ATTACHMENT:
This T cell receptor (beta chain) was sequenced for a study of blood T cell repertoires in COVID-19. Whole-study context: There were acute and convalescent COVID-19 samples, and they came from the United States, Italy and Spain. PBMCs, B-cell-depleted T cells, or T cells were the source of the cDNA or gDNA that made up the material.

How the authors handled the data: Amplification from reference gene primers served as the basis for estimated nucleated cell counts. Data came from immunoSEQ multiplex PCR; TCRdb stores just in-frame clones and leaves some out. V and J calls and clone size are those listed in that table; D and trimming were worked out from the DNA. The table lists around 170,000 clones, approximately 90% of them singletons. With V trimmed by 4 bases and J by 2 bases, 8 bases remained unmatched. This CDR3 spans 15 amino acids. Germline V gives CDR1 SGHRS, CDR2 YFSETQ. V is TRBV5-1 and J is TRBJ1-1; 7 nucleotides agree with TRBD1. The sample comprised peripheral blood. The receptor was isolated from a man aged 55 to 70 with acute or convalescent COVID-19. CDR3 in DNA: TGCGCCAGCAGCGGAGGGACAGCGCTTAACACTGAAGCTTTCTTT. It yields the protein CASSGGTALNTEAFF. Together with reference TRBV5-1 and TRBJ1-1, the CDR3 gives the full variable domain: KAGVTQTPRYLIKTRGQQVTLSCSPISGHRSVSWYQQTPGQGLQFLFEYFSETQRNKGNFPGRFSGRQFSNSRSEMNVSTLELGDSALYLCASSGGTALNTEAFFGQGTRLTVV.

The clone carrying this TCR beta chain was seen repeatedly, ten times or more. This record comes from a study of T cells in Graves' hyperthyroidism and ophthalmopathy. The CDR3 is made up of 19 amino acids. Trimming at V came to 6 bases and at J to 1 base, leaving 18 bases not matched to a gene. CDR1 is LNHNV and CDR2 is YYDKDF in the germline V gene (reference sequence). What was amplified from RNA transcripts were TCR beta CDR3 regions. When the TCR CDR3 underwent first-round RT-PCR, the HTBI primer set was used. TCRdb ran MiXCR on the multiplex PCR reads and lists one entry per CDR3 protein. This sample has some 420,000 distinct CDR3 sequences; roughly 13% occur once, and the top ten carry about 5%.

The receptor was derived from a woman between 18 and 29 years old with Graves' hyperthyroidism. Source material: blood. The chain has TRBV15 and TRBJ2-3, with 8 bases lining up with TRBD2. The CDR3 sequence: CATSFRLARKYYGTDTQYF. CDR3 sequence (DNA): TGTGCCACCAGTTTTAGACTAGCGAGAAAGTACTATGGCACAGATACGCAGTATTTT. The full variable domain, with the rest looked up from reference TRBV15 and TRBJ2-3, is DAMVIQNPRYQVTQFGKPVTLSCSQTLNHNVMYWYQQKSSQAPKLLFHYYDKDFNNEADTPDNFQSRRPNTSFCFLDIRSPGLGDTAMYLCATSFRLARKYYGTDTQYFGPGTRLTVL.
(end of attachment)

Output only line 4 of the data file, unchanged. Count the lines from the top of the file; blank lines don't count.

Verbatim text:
The receptor was derived from a woman between 18 and 29 years old with Graves' hyperthyroidism. Source material: blood. The chain has TRBV15 and TRBJ2-3, with 8 bases lining up with TRBD2. The CDR3 sequence: CATSFRLARKYYGTDTQYF. CDR3 sequence (DNA): TGTGCCACCAGTTTTAGACTAGCGAGAAAGTACTATGGCACAGATACGCAGTATTTT. The full variable domain, with the rest looked up from reference TRBV15 and TRBJ2-3, is DAMVIQNPRYQVTQFGKPVTLSCSQTLNHNVMYWYQQKSSQAPKLLFHYYDKDFNNEADTPDNFQSRRPNTSFCFLDIRSPGLGDTAMYLCATSFRLARKYYGTDTQYFGPGTRLTVL.